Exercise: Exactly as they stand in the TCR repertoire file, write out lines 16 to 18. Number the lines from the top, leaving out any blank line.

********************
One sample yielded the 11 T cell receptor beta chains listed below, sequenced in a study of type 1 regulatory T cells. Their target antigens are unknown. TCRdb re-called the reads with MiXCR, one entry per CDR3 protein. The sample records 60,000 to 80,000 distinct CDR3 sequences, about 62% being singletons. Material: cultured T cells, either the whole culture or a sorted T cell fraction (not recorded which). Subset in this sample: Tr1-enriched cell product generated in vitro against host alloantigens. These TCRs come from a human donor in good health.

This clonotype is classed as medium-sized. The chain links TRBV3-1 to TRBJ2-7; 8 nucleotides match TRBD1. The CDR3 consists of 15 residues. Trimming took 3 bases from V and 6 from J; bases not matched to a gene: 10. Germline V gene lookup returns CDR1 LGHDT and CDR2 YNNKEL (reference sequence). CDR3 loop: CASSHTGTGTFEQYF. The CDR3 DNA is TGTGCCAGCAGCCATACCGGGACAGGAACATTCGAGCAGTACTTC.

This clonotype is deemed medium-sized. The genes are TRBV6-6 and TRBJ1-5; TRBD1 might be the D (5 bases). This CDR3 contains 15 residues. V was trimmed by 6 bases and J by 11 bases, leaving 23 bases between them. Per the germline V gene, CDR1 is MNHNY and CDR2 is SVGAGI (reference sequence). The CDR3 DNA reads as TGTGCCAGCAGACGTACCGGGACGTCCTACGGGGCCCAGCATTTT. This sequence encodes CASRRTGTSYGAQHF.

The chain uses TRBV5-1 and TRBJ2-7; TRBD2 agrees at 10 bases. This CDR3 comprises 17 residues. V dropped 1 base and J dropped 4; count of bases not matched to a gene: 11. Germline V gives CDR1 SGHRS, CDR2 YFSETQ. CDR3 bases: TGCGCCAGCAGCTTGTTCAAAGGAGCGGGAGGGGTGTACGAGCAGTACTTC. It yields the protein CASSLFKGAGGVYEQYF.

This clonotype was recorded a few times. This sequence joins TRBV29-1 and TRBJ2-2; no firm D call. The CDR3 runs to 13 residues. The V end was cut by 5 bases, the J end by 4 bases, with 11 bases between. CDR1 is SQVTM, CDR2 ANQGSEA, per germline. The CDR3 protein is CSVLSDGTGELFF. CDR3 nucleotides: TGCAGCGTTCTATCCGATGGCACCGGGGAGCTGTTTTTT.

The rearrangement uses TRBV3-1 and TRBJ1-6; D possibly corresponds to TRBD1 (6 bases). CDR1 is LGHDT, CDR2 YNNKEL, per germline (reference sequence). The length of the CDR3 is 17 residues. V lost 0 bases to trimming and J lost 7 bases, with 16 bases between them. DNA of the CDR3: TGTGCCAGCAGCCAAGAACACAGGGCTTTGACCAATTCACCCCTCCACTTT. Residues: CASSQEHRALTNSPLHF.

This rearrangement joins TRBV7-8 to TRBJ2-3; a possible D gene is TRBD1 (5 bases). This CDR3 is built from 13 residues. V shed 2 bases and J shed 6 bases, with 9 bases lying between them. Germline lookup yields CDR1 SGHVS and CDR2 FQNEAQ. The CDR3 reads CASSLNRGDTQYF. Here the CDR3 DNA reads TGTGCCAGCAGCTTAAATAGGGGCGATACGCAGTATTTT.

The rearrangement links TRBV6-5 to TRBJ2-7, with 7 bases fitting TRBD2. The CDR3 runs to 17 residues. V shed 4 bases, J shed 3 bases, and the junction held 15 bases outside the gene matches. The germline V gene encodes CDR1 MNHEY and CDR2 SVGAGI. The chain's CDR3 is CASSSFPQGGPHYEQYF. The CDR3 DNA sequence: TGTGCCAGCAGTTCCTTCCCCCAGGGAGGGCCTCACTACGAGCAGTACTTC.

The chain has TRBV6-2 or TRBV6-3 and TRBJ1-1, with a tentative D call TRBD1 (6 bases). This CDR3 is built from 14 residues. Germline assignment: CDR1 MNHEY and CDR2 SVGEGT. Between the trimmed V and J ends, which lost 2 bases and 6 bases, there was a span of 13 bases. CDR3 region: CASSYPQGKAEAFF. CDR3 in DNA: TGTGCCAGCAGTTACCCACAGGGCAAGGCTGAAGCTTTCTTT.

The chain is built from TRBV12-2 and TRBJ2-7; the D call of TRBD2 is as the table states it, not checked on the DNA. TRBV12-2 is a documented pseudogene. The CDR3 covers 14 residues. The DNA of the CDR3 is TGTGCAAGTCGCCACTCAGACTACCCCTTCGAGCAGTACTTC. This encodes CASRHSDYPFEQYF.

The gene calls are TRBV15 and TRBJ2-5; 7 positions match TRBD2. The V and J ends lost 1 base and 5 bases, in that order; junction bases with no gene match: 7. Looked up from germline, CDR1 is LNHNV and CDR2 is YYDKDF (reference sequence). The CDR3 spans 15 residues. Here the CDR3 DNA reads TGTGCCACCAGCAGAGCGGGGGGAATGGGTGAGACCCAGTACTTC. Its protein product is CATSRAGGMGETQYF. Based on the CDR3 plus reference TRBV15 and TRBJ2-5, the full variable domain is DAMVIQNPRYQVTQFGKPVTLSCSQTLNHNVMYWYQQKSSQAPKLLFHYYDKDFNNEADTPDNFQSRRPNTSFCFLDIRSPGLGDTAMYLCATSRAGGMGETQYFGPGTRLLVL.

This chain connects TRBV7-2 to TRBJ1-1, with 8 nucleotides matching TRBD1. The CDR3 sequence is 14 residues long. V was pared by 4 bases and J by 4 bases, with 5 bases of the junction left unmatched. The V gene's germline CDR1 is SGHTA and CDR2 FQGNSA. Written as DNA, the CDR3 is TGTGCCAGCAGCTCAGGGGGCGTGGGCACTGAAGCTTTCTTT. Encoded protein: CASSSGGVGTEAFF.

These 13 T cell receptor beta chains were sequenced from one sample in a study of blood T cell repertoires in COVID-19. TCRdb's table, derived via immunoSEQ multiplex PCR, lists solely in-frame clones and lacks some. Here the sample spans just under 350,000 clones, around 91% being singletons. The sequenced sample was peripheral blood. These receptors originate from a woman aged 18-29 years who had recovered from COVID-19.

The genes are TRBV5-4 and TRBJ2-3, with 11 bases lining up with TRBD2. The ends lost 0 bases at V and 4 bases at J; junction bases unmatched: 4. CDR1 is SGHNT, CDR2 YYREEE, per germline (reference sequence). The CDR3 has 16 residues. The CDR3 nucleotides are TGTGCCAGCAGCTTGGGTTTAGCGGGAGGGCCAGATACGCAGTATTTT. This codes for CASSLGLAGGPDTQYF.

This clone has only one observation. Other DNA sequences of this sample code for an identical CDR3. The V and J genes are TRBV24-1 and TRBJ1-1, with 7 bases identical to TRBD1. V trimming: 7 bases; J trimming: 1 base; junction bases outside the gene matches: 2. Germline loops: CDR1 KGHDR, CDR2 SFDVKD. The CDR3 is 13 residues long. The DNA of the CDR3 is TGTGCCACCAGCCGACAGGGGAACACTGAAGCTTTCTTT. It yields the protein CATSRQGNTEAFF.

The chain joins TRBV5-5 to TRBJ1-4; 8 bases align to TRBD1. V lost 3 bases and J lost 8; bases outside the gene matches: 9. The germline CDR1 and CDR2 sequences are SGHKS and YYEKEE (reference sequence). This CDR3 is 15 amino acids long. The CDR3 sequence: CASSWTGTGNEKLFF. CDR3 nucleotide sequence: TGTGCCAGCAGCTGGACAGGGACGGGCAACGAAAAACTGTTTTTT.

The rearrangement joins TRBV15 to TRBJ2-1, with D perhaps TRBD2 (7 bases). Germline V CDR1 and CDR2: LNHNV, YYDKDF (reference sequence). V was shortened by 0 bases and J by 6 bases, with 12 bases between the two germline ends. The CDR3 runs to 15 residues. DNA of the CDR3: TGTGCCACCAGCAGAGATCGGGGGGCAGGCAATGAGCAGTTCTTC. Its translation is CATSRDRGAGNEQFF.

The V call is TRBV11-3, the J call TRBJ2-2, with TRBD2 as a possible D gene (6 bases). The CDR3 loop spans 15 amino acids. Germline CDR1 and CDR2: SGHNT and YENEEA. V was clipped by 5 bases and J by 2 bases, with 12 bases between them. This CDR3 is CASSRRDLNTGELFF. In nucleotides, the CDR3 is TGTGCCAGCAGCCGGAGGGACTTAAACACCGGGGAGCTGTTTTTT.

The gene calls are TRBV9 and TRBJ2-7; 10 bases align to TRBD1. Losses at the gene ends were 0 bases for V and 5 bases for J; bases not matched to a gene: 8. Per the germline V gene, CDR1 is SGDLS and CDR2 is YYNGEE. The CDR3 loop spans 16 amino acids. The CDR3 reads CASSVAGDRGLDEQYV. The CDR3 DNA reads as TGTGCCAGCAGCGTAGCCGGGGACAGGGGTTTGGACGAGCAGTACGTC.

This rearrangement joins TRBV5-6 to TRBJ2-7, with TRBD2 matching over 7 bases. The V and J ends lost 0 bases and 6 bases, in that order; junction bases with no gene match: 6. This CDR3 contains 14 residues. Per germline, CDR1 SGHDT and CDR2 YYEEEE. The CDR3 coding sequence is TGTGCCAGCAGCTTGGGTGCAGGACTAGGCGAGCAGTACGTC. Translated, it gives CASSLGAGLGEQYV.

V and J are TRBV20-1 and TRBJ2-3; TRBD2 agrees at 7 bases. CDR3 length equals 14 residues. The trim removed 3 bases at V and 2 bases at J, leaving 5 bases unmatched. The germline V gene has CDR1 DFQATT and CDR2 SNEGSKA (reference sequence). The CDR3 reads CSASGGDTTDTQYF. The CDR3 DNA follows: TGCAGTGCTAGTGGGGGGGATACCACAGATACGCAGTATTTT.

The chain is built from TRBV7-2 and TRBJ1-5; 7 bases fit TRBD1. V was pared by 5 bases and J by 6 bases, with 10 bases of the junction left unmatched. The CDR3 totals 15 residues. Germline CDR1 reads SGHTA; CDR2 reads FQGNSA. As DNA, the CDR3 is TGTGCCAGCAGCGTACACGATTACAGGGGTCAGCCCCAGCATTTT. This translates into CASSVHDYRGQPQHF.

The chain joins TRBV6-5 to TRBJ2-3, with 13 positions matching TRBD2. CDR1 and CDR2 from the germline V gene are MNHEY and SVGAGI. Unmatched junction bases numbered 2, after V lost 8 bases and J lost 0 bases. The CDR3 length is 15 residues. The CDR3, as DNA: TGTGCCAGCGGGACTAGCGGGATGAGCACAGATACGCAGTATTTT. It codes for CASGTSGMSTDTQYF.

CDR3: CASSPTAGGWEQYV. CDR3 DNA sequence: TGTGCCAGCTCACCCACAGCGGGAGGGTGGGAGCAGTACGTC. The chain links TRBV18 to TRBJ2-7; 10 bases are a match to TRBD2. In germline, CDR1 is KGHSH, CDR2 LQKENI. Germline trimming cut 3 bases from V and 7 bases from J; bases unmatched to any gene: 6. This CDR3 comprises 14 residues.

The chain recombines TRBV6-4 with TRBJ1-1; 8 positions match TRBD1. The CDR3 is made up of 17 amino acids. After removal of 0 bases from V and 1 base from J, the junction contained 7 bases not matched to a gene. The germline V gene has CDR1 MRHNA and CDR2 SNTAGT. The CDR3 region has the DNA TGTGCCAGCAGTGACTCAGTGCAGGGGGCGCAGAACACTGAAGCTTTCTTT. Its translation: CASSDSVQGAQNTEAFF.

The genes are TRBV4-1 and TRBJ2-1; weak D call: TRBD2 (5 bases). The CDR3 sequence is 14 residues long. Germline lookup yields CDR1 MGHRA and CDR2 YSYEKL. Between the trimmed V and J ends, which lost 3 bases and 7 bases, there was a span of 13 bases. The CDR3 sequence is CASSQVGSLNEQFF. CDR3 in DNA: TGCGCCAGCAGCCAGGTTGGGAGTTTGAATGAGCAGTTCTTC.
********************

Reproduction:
The chain joins TRBV5-5 to TRBJ1-4; 8 bases align to TRBD1. V lost 3 bases and J lost 8; bases outside the gene matches: 9. The germline CDR1 and CDR2 sequences are SGHKS and YYEKEE (reference sequence). This CDR3 is 15 amino acids long. The CDR3 sequence: CASSWTGTGNEKLFF. CDR3 nucleotide sequence: TGTGCCAGCAGCTGGACAGGGACGGGCAACGAAAAACTGTTTTTT.

The rearrangement joins TRBV15 to TRBJ2-1, with D perhaps TRBD2 (7 bases). Germline V CDR1 and CDR2: LNHNV, YYDKDF (reference sequence). V was shortened by 0 bases and J by 6 bases, with 12 bases between the two germline ends. The CDR3 runs to 15 residues. DNA of the CDR3: TGTGCCACCAGCAGAGATCGGGGGGCAGGCAATGAGCAGTTCTTC. Its translation is CATSRDRGAGNEQFF.

The V call is TRBV11-3, the J call TRBJ2-2, with TRBD2 as a possible D gene (6 bases). The CDR3 loop spans 15 amino acids. Germline CDR1 and CDR2: SGHNT and YENEEA. V was clipped by 5 bases and J by 2 bases, with 12 bases between them. This CDR3 is CASSRRDLNTGELFF. In nucleotides, the CDR3 is TGTGCCAGCAGCCGGAGGGACTTAAACACCGGGGAGCTGTTTTTT.